It is that time of the year when Labrador parents have a shedding problem in their hands. Or if you are looking to add a lab into your family, you could be wondering whether the dog breed sheds. The truth is, labs are prolific shedders, thanks to a double coat.
With origins in cold regions, labs of all fur colors have a double coat to shield them from harsh and extreme outdoor weather conditions. Getting acquainted with their shedding tendencies is therefore the first step in maintaining your sanity as your dog starts leaving fur on furniture.
In this article, we will talk everything about Labrador retriever shedding, why the shedding occurs seasonally, and when to expect full blown regeneration of the inner coat. We will also include all available solutions of managing, but not stopping the shedding.
What Explains the Shedding in Labradors?
To survive swimming in the cold waters, these dog breeds developed a double coat with an under and top coat to regulate body temperature. Hence, twice in a year, your lab would shed one of the coats. The two coats serve specific functions, where the undercoat regulates body temperature. It is short and dense, helping a lab keep warm in winter.
In summer, this coat becomes thinner than before, allowing for air flow, hence keeping cool. The same coats also shield the skin from direct sunlight. On the other hand, the top coat is silky and waterproof. As a swimmer dog, the waterproof fur keeps the dog dry when it is cold or when they get into water. Acting as a natural wetsuit, this undercoat helps a lab stay dry.
How Frequently Do Labs Normally Shed?
Labradors, and to a large extent all double coated dog breeds shed a lot of hair. While the fur loss occurs menially all year long, it is noticeable during the molting season. For a period of between 2 and 3 weeks in spring, Labradors ready themselves for summer by shedding the thick coat they had in winter.
As a thinner, non-insulating coat develops, your best friend will shed more severely than before. Similarly, the process re-occurs in autumn as Labs change coats, in readiness for winter. The thin summer coat makes way for a thicker layer of fur in order to stay warm in winter.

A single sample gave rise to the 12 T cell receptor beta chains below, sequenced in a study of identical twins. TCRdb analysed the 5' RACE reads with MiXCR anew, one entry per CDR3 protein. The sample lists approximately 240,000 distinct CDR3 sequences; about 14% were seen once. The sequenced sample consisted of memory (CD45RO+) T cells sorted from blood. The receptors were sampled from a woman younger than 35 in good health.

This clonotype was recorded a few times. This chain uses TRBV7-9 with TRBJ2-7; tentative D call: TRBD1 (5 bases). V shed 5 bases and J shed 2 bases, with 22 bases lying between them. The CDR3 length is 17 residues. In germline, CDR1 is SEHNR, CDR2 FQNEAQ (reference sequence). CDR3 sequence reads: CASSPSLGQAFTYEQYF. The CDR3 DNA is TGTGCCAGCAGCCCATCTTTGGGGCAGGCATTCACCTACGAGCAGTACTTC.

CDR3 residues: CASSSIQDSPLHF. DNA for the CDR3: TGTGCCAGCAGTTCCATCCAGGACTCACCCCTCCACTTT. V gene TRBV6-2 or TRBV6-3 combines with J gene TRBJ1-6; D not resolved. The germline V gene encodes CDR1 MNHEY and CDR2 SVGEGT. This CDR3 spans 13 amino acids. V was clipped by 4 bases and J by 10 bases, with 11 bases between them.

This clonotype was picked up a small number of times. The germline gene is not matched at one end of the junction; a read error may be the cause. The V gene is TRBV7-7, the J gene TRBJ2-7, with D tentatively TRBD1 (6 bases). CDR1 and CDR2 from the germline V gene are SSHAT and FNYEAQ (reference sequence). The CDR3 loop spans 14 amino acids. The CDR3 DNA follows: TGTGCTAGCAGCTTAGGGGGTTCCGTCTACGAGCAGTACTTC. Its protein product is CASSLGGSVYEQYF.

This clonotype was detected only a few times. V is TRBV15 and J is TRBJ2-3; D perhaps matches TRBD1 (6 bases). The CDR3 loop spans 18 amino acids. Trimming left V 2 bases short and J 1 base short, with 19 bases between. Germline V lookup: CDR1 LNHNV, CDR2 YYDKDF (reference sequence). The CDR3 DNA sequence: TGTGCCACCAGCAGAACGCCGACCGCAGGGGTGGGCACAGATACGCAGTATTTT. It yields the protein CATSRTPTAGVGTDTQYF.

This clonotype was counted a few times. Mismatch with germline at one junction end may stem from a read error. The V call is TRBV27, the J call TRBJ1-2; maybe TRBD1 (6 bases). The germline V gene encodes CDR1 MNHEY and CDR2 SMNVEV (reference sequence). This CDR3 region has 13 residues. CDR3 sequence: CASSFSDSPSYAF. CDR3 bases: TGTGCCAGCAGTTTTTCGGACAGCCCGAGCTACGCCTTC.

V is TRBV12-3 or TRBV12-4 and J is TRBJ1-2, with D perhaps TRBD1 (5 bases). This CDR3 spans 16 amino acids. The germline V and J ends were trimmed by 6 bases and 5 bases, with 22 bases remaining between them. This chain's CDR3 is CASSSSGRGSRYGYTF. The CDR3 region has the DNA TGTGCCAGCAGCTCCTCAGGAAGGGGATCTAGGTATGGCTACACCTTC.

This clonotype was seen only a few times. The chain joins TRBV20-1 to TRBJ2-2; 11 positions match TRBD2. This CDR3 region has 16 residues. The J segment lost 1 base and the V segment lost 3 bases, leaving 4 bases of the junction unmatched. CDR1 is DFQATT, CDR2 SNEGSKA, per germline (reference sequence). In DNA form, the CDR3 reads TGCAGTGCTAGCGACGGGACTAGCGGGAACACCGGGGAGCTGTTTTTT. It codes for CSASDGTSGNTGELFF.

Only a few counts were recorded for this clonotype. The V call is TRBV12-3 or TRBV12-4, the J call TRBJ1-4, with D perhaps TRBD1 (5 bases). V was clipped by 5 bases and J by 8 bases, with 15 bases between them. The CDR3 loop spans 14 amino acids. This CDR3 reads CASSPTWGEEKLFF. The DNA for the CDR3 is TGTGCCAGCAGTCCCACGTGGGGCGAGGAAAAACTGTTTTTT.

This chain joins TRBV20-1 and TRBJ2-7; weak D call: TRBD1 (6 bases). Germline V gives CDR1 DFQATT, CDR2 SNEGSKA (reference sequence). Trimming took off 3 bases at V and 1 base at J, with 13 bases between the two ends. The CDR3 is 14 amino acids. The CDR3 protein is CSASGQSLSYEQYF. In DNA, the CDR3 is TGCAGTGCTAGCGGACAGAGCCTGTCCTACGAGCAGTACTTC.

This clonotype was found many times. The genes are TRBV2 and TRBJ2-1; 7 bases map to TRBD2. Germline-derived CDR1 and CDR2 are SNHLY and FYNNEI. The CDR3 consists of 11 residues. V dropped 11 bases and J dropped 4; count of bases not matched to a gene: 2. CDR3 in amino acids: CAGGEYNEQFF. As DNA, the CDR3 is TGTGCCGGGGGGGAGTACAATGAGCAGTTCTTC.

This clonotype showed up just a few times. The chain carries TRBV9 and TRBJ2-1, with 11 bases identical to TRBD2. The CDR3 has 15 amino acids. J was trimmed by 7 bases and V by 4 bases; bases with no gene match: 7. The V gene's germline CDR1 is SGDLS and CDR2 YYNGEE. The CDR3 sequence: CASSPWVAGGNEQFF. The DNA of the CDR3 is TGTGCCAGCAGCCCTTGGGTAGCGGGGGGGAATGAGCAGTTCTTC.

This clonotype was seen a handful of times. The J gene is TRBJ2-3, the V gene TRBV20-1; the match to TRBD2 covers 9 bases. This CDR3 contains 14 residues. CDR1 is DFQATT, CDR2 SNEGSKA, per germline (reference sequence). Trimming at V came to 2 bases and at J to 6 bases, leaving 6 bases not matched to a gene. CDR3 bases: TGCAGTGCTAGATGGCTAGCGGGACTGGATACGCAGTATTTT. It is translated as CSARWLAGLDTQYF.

Therefore, as a Lab owner, brace yourself to use the vacuum cleaner more often during these two periods for about 3 weeks a piece each. These periods of lighting and bulking up presents lots of pet fur to deal with, so you need to be prepared.
Labrador Shedding Solutions
First and foremost, you cannot stop what Mother Nature intends. The shedding process is a natural coping mechanism Labradors developed from their time in the wild. As a result, you cannot stop the process.
But what you can do is manage the severity of the shedding. The solution to Labrador retriever shedding is to manage the amount of fur present in your home on a daily basis through the implementation of a host of solutions.
1. Regular Brushing
The first step to minimizing the amount of shed fur in your home is to regularly brush your Lab. Brushing removes loose hair from the body, instead of the fur falling and congregating on your carpet, seats, car, and clothes.
Most of the time when you pick up a Labrador puppy, the breeder recommends that you brush the puppies daily with a right dog brush. Some go as far as giving you a brush for a start. The brushing is not only for removing loose fur, but also for getting the puppy used to handling.
Brushing also stimulates air flow within the fur, for a healthy skin. During the shedding season, you should brush your Lab for at least three times in a week. If you can brush them daily, the better. Some of the brushing equipment includes curry, pin, and a slicker brush.
The best way of brushing your Lab is to start from the neck or back, then brush in the direction in which his fur grows. The small loose hairs stick to the brush leaving the pup neat and clean. It is these fine fur that get logged onto surfaces on which the dog gets into contact.
Moreover, it is these fine fur that sheds throughout the year, and not only during the molting season. So, brushing your Lab regularly seems like a good idea. When brushing the Lab, take extreme caution when brushing the tummy area and legs.
The hair in these parts of the dog are thin and less dense compared to the other parts of the body. Too much brushing in these parts irritates the dog and also leaves the skin exposed to external elements such as sunburn.